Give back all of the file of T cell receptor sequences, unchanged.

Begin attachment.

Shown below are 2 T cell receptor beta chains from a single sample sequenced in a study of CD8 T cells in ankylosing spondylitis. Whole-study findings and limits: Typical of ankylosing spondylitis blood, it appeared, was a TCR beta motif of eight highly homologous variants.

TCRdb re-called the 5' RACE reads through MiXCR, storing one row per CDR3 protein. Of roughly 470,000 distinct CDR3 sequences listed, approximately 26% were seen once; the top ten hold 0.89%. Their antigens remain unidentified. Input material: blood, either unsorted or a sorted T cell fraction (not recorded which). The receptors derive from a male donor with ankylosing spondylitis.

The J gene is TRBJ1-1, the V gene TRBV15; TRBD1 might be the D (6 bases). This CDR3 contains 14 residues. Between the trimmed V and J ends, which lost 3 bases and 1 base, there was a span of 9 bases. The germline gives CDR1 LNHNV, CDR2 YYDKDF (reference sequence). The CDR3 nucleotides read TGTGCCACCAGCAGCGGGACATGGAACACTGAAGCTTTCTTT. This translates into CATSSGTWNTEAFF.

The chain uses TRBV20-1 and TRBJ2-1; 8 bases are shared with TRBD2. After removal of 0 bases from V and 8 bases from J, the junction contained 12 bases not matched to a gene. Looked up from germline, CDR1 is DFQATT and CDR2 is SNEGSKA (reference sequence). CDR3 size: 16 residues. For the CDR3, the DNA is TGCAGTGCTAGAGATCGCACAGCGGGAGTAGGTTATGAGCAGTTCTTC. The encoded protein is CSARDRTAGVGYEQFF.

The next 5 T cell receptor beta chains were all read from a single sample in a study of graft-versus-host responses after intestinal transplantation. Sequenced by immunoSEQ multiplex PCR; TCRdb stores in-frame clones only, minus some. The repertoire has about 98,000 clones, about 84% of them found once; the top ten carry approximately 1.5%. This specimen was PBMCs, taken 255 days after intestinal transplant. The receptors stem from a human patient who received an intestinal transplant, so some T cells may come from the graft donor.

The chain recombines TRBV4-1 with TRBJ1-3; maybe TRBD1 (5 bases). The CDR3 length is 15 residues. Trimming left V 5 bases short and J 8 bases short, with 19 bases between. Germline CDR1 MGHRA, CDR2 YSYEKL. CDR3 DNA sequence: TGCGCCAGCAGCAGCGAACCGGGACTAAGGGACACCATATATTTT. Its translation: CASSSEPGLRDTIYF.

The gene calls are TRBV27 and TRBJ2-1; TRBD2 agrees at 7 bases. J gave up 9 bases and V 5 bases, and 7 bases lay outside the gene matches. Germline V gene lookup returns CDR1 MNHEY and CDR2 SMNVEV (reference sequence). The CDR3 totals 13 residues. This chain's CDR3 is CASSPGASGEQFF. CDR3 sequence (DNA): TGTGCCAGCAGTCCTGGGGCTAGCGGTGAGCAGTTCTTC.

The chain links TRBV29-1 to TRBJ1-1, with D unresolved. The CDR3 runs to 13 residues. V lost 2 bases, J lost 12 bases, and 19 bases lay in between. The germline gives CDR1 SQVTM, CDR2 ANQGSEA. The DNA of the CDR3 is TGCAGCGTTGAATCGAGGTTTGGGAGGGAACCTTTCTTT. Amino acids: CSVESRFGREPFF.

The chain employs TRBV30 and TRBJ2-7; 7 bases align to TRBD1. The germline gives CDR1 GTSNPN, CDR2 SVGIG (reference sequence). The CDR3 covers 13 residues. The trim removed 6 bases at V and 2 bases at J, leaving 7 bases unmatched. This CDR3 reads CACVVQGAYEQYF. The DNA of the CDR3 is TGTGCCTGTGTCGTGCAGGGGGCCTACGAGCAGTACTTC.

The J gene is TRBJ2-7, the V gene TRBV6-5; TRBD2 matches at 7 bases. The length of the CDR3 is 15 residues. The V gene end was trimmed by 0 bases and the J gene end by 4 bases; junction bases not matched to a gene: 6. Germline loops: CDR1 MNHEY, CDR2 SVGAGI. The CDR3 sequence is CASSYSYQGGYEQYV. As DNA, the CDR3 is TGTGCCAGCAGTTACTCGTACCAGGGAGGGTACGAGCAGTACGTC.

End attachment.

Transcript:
Shown below are 2 T cell receptor beta chains from a single sample sequenced in a study of CD8 T cells in ankylosing spondylitis. Whole-study findings and limits: Typical of ankylosing spondylitis blood, it appeared, was a TCR beta motif of eight highly homologous variants.

TCRdb re-called the 5' RACE reads through MiXCR, storing one row per CDR3 protein. Of roughly 470,000 distinct CDR3 sequences listed, approximately 26% were seen once; the top ten hold 0.89%. Their antigens remain unidentified. Input material: blood, either unsorted or a sorted T cell fraction (not recorded which). The receptors derive from a male donor with ankylosing spondylitis.

The J gene is TRBJ1-1, the V gene TRBV15; TRBD1 might be the D (6 bases). This CDR3 contains 14 residues. Between the trimmed V and J ends, which lost 3 bases and 1 base, there was a span of 9 bases. The germline gives CDR1 LNHNV, CDR2 YYDKDF (reference sequence). The CDR3 nucleotides read TGTGCCACCAGCAGCGGGACATGGAACACTGAAGCTTTCTTT. This translates into CATSSGTWNTEAFF.

The chain uses TRBV20-1 and TRBJ2-1; 8 bases are shared with TRBD2. After removal of 0 bases from V and 8 bases from J, the junction contained 12 bases not matched to a gene. Looked up from germline, CDR1 is DFQATT and CDR2 is SNEGSKA (reference sequence). CDR3 size: 16 residues. For the CDR3, the DNA is TGCAGTGCTAGAGATCGCACAGCGGGAGTAGGTTATGAGCAGTTCTTC. The encoded protein is CSARDRTAGVGYEQFF.

The next 5 T cell receptor beta chains were all read from a single sample in a study of graft-versus-host responses after intestinal transplantation. Sequenced by immunoSEQ multiplex PCR; TCRdb stores in-frame clones only, minus some. The repertoire has about 98,000 clones, about 84% of them found once; the top ten carry approximately 1.5%. This specimen was PBMCs, taken 255 days after intestinal transplant. The receptors stem from a human patient who received an intestinal transplant, so some T cells may come from the graft donor.

The chain recombines TRBV4-1 with TRBJ1-3; maybe TRBD1 (5 bases). The CDR3 length is 15 residues. Trimming left V 5 bases short and J 8 bases short, with 19 bases between. Germline CDR1 MGHRA, CDR2 YSYEKL. CDR3 DNA sequence: TGCGCCAGCAGCAGCGAACCGGGACTAAGGGACACCATATATTTT. Its translation: CASSSEPGLRDTIYF.

The gene calls are TRBV27 and TRBJ2-1; TRBD2 agrees at 7 bases. J gave up 9 bases and V 5 bases, and 7 bases lay outside the gene matches. Germline V gene lookup returns CDR1 MNHEY and CDR2 SMNVEV (reference sequence). The CDR3 totals 13 residues. This chain's CDR3 is CASSPGASGEQFF. CDR3 sequence (DNA): TGTGCCAGCAGTCCTGGGGCTAGCGGTGAGCAGTTCTTC.

The chain links TRBV29-1 to TRBJ1-1, with D unresolved. The CDR3 runs to 13 residues. V lost 2 bases, J lost 12 bases, and 19 bases lay in between. The germline gives CDR1 SQVTM, CDR2 ANQGSEA. The DNA of the CDR3 is TGCAGCGTTGAATCGAGGTTTGGGAGGGAACCTTTCTTT. Amino acids: CSVESRFGREPFF.

The chain employs TRBV30 and TRBJ2-7; 7 bases align to TRBD1. The germline gives CDR1 GTSNPN, CDR2 SVGIG (reference sequence). The CDR3 covers 13 residues. The trim removed 6 bases at V and 2 bases at J, leaving 7 bases unmatched. This CDR3 reads CACVVQGAYEQYF. The DNA of the CDR3 is TGTGCCTGTGTCGTGCAGGGGGCCTACGAGCAGTACTTC.

The J gene is TRBJ2-7, the V gene TRBV6-5; TRBD2 matches at 7 bases. The length of the CDR3 is 15 residues. The V gene end was trimmed by 0 bases and the J gene end by 4 bases; junction bases not matched to a gene: 6. Germline loops: CDR1 MNHEY, CDR2 SVGAGI. The CDR3 sequence is CASSYSYQGGYEQYV. As DNA, the CDR3 is TGTGCCAGCAGTTACTCGTACCAGGGAGGGTACGAGCAGTACGTC.